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Chronological Summary of Petrarch's Life

Written by: Petrarch

A.D.
PAGE
1304. Born at Arezzo, the 20th of July. ix
1305. Is taken to Incisa at the age of seven months, where he remains seven years. x
1312. Is removed to Pisa, where he remains seven months. x
1313. Accompanies his parents to Avignon. xi
1315. Goes to live at Carpentras. xi
1319. Is sent to Montpelier. xi
1323. Is removed to Bologna. xii
1326. Returns to Avignon—loses his parents—contracts a friendship with James Colonna. xiii
1327. Falls in love with Laura. xvii
1330. Goes to Lombes with James Colonna—forms acquaintance with Socrates and Lælius—and returns to Avignon to live in the house of Cardinal Colonna. xviii
1331. Travels to Paris—travels through Flanders and Brabant, and visits a part of Germany. xxiv
1333. His first journey to Rome—his long navigation as far as the coast of England—his return to Avignon. xxxiii
1337. Birth of his son John—he retires to Vaucluse. xxxv
1339. Commences writing his epic poem, "Africa." xxxviii
1340. Receives an invitation from Rome to come and be crowned as Laureate—and another invitation, to the same effect, from Paris. xlii
1341. Goes to Naples, and thence to Rome, where he is crowned in the Capitol—repairs to Parma—death of Tommaso da Messina and James Colonna. xliii
1342. Goes as orator of the Roman people to Clement VI. at Avignon—Studies the Greek language under Barlaamo. xlviii
1343. Birth of his daughter Francesca—he writes his dialogues "De secreto conflictu curarum suarum"—is sent to Naples by Clement VI. and Cardinal Colonna—goes to Rome for a third and a fourth time—returns from Naples to Parma. li
1344. Continues to reside in Parma. lviii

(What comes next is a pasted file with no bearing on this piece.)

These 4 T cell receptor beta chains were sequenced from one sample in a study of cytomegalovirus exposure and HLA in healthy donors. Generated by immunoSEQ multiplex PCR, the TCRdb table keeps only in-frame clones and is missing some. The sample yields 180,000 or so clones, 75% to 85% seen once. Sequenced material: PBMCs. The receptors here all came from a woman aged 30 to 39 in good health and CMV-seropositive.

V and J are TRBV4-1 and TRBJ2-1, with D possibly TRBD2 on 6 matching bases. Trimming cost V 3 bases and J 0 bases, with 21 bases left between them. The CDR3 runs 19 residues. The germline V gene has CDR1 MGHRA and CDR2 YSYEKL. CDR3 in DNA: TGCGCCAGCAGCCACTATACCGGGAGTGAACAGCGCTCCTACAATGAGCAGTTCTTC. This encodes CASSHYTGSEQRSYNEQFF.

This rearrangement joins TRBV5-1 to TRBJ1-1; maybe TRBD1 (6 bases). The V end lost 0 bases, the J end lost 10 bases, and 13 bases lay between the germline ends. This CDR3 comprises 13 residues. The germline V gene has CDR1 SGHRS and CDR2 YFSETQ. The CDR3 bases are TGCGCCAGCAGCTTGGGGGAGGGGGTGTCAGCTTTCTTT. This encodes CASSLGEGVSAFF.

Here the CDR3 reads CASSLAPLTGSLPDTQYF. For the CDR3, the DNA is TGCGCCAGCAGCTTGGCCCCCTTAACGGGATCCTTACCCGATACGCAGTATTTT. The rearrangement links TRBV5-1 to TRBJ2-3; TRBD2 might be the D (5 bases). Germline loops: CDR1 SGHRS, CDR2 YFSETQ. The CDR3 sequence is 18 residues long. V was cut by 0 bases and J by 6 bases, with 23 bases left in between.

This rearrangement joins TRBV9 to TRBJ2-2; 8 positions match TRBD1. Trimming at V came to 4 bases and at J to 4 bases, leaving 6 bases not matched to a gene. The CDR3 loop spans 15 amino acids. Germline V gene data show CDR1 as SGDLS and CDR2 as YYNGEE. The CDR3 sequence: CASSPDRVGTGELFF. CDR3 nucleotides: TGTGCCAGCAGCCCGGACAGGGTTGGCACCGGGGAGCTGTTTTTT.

1345. Leaves Parma, goes to Bologna, and thence to Verona—returns to Avignon. lviii
1346. Continues to live at Avignon—is elected canon of Parma. lix
1347. Revolution at Rome—Petrarch's connection with the Tribune—takes his fifth journey to Italy—repairs to Parma. lxiv
1348. Goes to Verona—death of Laura—he returns again to Parma—his autograph memorandum in the[Pg viii] Milan copy of Virgil—visits Manfredi, Lord of Carpi, and James Carrara at Padua. lxvii
1349. Goes from Parma to Mantua and Ferrara—returns to Padua, and receives, probably in this year, a canonicate in Padua. lxxiii
1350. Is raised to the Archdeaconry of Parma—writes to the Emperor Charles IV.—goes to Rome, and, in going and returning, stops at Florence. lxxiii
1351. Writes to Andrea Dandolo with a view to reconcile the Venetians and Florentines—the Florentines decree the restoration of his paternal property, and send John Boccaccio to recall him to his country—he returns, for the sixth time, to Avignon—is consulted by the four Cardinals, who had been deputed to reform the government of Rome. lxxx
1352. Writes to Clement VI. the letter which excites against him the enmity of the medical tribe—begins writing his treatise "De Vita Solitaria." lxxxvii
1353. Visits his brother in the Carthusian monastery of Monte Rivo—writes his treatise "De Otio Religiosorum"—returns to Italy—takes up his abode with the Visconti—is sent by the Archbishop Visconti to Venice, to negotiate a peace between the Venetians and Genoese. xc
1354. Visits the Emperor at Mantua. xcix
1355. His embassy to the Emperor—publishes his "Invective against a Physician." xcix
1360. His embassy to John, King of France. cxii
1361. Leaves Milan and settles at Venice—gives his library to the Venetians. cxiii
1364. Writes for Lucchino del Verme his treatise "De Officio et Virtutibus Imperatoris." cxvii
1366. Writes to Urban V. imploring him to remove the Papal residence to Rome—finishes his treatise "De Remediis utriusque Fortunæ." cxviii
1368. Quits Venice—four young Venetians, either in this year or the preceding, promulgate a critical judgment against Petrarch—repairs to Pavia to negotiate peace between the Pope's Legate and the Visconti. cxix
1370. Sets out to visit the Pontiff—is taken ill at Ferrara—retires to Arquà among the Euganean hills. cxxii
1371. Writes his "Invectiva contra Gallum," and his "Epistle to Posterity." cxxiii
1372. Writes for Francesco da Carrara his essay "De Republica optime administranda." cxxx
1373. Is sent to Venice by Francesco da Carrara. cxxx
1374. Translates the Griseldis of Boccaccio—dies on the 18th of July in the same year. cxxxi




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